Fructose may worsen intestinal inflammation common to inflammatory bowel disease (IBD), according to a recent study published in Cellular and Molecular Gastroenterology and Hepatology.

Approximately 3 million Americans are diagnosed with IBD every year, up from 1 million per year in the late 1990s. Rates of IBD have been steadily increasingly worldwide, and a Western diet may be to blame, according to the study. A Western diet has already been associated with increasing rates of obesity and diabetes and investigators believe that IBD may be an additional condition exacerbated by fructose intake. 

Investigators tested 3 mouse models of IBD, feeding them high amounts of fructose, which was found to worsen colonic inflammation. According to the study, notable effects were also seen in the gut bacteria, including changes in type, metabolism, and location within the colon. The microbiota were found to be causally linked to the detrimental effects of a high fructose diet.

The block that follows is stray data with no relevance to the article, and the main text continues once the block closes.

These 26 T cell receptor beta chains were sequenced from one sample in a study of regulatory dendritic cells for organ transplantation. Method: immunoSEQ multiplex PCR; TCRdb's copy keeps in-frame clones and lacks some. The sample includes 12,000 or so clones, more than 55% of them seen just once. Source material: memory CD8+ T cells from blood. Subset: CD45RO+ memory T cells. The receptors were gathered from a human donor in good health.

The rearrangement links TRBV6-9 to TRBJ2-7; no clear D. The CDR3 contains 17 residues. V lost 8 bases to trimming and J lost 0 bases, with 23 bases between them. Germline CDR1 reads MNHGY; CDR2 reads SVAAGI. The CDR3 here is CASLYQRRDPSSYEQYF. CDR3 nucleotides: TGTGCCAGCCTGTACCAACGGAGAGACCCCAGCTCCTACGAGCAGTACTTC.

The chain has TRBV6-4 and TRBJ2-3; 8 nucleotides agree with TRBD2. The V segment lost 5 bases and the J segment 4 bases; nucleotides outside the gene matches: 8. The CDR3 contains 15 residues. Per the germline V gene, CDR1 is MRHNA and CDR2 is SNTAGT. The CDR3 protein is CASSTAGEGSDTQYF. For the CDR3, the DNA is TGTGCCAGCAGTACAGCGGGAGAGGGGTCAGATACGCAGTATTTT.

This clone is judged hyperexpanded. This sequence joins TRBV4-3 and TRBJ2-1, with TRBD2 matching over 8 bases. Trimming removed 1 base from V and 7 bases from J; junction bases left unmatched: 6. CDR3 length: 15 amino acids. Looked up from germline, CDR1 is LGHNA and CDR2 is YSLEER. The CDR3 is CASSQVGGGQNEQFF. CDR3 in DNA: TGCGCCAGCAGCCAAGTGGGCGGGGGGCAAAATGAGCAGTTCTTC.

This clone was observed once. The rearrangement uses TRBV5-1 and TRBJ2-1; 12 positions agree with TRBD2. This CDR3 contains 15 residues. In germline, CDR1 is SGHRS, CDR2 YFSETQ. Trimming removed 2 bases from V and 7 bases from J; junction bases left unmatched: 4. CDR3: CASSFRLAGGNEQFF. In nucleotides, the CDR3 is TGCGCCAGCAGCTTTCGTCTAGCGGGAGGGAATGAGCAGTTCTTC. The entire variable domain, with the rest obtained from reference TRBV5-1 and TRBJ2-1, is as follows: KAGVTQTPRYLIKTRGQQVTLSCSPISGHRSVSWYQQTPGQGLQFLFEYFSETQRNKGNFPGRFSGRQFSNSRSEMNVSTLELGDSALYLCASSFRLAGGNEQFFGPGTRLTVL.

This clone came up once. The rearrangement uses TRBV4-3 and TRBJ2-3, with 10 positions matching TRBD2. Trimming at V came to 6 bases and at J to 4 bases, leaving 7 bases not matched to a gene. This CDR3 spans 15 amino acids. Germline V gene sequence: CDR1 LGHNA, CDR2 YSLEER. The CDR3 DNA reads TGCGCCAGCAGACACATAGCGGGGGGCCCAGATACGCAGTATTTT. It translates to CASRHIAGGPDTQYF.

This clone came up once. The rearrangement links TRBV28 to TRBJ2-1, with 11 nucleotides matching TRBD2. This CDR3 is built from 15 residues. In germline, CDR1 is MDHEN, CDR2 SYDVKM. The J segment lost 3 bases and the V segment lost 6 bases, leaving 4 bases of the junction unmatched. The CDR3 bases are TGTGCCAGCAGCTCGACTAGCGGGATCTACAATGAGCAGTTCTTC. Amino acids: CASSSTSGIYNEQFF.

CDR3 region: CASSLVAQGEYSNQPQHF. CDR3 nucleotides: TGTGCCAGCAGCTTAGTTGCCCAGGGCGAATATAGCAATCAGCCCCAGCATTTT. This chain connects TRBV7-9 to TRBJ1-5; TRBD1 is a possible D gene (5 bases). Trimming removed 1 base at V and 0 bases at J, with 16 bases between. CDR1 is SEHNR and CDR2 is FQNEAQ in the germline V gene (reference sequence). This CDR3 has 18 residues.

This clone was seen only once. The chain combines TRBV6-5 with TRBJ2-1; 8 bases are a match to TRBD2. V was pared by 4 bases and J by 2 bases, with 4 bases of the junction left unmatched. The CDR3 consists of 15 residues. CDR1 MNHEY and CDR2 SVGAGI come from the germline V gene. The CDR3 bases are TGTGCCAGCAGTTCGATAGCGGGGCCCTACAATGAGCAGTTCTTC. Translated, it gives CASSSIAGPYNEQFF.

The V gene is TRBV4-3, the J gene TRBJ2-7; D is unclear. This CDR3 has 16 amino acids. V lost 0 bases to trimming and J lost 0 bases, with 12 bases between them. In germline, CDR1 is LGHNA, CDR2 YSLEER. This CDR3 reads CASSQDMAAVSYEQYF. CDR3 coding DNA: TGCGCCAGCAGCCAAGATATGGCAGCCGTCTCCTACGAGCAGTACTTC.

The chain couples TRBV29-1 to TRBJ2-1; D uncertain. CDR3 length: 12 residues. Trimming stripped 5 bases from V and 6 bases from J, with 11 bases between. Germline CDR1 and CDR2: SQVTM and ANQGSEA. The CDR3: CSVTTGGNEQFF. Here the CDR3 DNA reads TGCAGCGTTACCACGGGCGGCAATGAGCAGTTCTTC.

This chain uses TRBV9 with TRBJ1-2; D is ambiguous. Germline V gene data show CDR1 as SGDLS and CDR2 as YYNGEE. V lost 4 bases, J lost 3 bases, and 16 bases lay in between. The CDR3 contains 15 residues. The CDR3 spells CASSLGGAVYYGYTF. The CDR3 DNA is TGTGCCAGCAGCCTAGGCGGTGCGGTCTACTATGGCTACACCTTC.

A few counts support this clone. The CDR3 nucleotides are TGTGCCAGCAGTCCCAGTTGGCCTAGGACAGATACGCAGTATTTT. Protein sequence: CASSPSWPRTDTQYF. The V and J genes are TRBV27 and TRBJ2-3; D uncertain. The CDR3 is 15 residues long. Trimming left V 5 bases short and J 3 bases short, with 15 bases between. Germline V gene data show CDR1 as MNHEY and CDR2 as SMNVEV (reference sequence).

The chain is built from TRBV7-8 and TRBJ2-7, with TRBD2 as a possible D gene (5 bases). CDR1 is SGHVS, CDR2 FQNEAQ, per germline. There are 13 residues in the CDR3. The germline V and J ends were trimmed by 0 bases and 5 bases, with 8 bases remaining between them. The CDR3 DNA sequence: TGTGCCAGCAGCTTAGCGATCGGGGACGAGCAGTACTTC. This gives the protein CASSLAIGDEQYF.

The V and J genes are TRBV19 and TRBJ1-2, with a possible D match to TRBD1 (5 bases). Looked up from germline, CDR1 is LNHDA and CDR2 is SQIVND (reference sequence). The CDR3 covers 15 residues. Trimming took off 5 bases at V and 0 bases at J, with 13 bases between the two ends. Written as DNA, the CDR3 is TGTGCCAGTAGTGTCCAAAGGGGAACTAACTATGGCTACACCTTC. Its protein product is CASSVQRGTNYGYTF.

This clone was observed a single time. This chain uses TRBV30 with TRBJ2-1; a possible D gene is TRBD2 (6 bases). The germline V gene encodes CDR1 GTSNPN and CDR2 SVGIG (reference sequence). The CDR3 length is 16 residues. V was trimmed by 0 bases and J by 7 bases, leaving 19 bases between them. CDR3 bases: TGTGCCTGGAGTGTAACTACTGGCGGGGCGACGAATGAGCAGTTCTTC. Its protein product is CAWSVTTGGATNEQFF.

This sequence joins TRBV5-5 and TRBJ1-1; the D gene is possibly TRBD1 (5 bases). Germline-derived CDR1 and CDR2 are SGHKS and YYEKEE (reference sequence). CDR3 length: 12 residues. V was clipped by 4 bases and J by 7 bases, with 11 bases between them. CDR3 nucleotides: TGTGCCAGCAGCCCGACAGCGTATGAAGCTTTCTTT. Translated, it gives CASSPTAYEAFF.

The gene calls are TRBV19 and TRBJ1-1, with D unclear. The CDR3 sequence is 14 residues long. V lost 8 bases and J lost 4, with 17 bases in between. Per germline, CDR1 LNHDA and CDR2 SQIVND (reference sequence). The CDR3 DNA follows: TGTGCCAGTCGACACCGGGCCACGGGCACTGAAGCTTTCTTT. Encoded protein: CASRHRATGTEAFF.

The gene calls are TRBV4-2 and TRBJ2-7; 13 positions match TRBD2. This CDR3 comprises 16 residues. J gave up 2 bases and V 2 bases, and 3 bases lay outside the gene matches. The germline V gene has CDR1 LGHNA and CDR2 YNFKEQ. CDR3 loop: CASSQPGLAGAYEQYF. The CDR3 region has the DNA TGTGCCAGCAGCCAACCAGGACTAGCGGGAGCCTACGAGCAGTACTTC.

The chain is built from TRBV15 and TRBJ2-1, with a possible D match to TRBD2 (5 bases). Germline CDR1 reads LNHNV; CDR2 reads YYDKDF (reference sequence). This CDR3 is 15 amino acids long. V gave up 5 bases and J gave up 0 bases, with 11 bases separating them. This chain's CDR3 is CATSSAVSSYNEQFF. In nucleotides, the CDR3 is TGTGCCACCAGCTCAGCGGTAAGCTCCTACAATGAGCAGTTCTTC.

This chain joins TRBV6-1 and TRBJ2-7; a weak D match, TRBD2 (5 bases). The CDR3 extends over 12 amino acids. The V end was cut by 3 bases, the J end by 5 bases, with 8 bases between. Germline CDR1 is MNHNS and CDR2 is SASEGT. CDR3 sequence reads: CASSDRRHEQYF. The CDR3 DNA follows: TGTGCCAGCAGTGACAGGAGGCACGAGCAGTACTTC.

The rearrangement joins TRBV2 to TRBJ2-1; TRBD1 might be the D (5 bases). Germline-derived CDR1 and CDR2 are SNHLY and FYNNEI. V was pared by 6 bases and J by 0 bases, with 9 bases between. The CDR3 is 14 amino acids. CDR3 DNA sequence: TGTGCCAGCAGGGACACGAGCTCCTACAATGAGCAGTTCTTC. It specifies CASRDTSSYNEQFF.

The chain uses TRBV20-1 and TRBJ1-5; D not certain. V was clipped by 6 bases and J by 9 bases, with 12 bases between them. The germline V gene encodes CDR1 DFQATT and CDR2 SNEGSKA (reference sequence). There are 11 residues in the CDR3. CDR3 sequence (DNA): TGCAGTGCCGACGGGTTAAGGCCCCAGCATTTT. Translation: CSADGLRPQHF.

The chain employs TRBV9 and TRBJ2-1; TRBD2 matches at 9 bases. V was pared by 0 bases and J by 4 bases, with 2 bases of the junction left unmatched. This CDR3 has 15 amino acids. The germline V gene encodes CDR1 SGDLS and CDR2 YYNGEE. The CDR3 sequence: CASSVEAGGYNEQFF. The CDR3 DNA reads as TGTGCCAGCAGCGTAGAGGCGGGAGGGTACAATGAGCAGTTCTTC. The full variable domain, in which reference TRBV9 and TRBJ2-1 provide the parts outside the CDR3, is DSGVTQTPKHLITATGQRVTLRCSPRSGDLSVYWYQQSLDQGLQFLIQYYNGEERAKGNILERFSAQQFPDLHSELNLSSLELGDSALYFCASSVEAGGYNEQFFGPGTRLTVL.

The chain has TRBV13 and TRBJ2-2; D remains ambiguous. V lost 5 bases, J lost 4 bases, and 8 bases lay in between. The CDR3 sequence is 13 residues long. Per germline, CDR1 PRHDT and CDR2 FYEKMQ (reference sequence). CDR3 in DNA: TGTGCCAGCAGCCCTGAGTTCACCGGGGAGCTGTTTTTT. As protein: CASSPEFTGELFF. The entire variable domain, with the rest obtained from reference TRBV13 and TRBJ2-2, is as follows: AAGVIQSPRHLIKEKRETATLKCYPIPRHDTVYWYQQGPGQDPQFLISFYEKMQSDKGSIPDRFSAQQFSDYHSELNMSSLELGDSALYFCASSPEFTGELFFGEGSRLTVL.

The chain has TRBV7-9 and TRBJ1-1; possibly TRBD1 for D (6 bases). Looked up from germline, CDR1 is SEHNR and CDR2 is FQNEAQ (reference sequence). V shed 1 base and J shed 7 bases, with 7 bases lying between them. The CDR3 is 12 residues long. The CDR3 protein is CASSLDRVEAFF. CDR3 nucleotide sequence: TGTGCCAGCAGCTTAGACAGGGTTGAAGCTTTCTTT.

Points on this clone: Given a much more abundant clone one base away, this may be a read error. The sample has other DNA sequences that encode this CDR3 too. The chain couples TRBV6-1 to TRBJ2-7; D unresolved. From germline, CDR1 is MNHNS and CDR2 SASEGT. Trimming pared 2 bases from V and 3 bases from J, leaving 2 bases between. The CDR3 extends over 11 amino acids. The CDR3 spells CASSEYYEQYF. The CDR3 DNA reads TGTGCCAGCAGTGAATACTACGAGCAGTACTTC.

"The increasing incidence of IBD parallels higher levels of fructose consumption in the United States and other countries," said David Montrose, PhD, an assistant professor in the Department of Pathology and faculty researcher in the Stony Brook University Cancer Center, in a press release. "Our findings provide evidence of a direct link between dietary fructose and IBD and support the concept that high consumption of fructose could worsen disease in people with IBD. This is important because it has the potential to provide guidance on diet choices for IBD patients, something that is currently lacking." 

Investigators said the next step is to determine whether IBD patients are at an increased risk of colon cancer. Additionally, they plan on developing interventions to prevent the pro-inflammatory effects of dietary fructose. 

Reference:
Study reveals dietary fructose heightens inflammatory bowel disease [News Release] September 29, 2020; Stony Brook, NY. https://www.eurekalert.org/pub_releases/2020-09/sbu-srd092920.php. Accessed September 30, 2020.